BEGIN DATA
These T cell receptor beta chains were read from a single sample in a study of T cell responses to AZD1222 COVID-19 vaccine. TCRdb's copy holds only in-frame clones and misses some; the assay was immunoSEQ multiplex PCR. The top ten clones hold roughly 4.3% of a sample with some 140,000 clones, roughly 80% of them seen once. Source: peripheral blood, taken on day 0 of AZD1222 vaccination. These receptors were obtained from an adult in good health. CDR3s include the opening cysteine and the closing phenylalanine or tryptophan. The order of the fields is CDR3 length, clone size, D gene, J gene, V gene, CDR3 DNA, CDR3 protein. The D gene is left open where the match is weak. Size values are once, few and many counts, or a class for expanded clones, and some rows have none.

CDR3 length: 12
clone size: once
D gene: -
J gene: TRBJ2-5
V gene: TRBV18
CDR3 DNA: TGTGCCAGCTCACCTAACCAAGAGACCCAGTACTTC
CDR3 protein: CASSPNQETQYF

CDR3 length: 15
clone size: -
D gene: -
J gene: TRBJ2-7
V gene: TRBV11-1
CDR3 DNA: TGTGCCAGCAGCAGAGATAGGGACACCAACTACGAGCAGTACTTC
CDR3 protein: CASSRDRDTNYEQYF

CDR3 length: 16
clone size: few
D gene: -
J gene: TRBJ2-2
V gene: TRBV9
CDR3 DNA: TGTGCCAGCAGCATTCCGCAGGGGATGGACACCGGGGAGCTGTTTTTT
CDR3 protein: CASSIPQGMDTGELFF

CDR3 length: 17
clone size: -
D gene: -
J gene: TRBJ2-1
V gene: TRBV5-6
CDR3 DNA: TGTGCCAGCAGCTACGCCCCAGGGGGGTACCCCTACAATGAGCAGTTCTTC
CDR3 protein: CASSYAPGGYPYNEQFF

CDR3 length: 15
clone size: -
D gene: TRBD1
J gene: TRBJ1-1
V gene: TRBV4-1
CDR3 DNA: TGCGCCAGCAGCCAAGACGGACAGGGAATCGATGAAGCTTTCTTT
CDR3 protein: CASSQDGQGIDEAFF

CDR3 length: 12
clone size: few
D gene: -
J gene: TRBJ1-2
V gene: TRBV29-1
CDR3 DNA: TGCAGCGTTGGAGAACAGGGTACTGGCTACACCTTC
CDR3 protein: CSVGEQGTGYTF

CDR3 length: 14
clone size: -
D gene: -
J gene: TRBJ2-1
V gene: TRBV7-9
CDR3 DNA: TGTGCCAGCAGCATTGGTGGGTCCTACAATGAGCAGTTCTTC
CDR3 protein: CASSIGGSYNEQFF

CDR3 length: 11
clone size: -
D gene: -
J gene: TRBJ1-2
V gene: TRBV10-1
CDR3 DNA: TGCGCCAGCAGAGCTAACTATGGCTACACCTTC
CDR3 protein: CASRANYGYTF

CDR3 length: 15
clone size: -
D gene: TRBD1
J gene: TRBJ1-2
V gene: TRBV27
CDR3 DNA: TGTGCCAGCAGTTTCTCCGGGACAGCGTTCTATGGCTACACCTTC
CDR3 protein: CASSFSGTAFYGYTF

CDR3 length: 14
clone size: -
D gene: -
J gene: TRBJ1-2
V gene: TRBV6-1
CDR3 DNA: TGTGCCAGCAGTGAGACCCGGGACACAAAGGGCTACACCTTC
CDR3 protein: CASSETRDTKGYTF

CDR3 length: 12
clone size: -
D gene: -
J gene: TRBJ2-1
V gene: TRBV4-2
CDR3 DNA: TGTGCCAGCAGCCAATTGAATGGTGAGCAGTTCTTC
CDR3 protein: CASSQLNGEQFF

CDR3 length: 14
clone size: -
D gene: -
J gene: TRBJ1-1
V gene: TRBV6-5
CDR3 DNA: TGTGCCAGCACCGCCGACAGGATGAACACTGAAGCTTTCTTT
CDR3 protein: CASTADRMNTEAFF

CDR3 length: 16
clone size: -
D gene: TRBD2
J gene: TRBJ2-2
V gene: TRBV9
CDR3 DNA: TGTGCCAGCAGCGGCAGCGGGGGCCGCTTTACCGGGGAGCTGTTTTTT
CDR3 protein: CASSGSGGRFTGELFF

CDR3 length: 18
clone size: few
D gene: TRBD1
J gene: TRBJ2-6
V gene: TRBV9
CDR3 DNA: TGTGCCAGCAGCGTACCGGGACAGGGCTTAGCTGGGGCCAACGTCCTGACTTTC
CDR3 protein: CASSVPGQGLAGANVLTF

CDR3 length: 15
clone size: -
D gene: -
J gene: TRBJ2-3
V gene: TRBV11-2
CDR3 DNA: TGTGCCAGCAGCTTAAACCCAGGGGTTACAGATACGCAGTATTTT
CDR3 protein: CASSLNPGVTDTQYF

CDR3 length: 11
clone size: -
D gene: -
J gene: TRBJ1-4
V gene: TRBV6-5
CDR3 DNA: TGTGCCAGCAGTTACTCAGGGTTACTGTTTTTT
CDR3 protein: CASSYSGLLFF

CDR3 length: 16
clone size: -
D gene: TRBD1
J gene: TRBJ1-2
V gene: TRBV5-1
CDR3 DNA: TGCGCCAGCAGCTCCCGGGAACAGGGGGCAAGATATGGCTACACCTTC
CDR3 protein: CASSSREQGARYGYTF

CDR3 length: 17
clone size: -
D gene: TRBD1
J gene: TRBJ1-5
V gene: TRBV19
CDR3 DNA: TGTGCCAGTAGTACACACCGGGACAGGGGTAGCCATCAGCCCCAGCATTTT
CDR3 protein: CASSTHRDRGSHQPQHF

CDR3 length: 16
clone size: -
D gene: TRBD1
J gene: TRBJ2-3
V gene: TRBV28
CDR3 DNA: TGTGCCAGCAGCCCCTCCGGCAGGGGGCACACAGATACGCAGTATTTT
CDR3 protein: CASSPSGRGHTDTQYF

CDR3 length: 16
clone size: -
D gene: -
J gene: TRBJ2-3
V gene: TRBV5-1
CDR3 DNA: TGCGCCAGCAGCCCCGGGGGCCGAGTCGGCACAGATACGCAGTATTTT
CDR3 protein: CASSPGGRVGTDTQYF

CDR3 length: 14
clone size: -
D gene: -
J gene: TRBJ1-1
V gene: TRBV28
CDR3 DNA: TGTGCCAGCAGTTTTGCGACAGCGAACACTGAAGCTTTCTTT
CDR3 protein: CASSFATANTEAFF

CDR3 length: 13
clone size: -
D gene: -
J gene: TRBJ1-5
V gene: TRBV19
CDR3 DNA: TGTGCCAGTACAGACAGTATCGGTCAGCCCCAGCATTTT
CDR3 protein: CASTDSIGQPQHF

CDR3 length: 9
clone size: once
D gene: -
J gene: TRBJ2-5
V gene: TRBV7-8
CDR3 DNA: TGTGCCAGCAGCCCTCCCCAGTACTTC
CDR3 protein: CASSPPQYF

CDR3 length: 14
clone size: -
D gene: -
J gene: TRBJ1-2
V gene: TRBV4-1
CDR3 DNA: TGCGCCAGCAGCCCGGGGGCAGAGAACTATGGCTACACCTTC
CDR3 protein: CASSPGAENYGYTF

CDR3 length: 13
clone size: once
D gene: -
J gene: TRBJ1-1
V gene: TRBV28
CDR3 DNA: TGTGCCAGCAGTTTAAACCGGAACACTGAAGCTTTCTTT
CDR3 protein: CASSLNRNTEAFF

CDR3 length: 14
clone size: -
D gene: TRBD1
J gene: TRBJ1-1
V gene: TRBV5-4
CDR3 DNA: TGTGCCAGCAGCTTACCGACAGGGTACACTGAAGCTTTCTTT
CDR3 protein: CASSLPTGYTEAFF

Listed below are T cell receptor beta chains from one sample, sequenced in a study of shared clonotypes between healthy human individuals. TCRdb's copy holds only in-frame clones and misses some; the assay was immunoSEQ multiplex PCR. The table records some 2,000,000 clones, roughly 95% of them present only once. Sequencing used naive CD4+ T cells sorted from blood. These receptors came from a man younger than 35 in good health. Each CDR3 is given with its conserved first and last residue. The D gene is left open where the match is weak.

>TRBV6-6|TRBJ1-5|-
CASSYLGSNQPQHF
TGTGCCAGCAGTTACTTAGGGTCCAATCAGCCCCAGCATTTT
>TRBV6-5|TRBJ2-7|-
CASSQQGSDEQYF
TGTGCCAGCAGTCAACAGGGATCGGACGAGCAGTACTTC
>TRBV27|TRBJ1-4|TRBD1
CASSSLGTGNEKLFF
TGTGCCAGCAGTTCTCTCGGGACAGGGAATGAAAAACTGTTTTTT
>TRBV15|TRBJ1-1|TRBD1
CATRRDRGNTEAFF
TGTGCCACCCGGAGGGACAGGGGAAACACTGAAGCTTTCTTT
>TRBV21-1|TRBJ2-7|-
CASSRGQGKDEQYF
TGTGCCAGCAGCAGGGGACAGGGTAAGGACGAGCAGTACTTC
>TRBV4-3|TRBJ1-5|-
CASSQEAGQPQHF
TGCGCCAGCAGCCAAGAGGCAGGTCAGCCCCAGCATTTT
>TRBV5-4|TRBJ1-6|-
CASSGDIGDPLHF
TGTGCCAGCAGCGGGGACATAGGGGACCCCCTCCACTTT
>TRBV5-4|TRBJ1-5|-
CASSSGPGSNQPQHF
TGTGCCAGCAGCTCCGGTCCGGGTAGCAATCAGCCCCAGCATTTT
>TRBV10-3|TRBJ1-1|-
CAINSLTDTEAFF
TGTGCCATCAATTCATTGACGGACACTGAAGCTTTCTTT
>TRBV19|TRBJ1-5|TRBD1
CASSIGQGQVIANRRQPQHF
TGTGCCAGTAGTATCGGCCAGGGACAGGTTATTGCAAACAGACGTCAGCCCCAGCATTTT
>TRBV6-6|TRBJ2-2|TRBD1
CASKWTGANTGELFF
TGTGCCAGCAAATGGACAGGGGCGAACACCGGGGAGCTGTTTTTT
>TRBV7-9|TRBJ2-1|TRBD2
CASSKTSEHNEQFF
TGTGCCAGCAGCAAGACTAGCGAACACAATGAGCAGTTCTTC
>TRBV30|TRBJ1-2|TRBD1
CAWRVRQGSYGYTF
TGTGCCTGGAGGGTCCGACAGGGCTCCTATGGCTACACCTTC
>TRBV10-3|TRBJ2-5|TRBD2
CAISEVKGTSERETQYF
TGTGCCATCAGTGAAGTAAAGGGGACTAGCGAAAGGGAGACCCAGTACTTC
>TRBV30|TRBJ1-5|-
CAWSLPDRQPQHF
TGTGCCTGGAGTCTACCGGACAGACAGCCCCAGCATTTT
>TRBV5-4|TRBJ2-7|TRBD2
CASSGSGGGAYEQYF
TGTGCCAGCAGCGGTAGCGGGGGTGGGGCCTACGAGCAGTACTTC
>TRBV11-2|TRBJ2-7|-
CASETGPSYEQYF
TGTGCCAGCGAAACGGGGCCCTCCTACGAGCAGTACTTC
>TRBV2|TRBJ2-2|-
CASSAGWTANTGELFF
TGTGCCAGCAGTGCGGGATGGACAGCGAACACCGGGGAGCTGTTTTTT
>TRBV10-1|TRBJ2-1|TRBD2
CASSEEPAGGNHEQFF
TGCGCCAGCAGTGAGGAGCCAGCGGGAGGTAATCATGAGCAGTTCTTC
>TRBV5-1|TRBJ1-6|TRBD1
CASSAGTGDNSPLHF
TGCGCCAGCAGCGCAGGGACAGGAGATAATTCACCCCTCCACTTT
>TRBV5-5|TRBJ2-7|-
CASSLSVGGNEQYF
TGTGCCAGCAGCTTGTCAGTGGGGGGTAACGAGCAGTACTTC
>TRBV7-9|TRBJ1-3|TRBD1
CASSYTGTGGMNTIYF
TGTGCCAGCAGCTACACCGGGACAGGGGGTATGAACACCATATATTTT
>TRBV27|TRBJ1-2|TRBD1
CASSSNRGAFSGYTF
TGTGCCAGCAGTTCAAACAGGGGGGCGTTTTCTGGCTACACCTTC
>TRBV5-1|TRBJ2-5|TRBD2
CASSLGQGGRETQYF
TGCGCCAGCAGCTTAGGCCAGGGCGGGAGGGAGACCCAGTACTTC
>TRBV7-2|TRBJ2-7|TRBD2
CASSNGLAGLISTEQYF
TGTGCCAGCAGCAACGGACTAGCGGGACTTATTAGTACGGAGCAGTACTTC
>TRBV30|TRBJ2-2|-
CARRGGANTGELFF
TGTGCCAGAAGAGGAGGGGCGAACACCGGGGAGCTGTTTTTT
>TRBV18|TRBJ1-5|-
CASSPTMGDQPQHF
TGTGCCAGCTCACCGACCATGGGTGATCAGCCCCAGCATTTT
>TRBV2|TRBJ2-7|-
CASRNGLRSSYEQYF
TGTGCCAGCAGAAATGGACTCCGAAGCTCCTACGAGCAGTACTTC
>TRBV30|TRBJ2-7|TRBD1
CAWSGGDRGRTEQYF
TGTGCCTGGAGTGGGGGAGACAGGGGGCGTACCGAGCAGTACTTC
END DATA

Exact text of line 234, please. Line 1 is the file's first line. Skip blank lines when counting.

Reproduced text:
CASETGPSYEQYF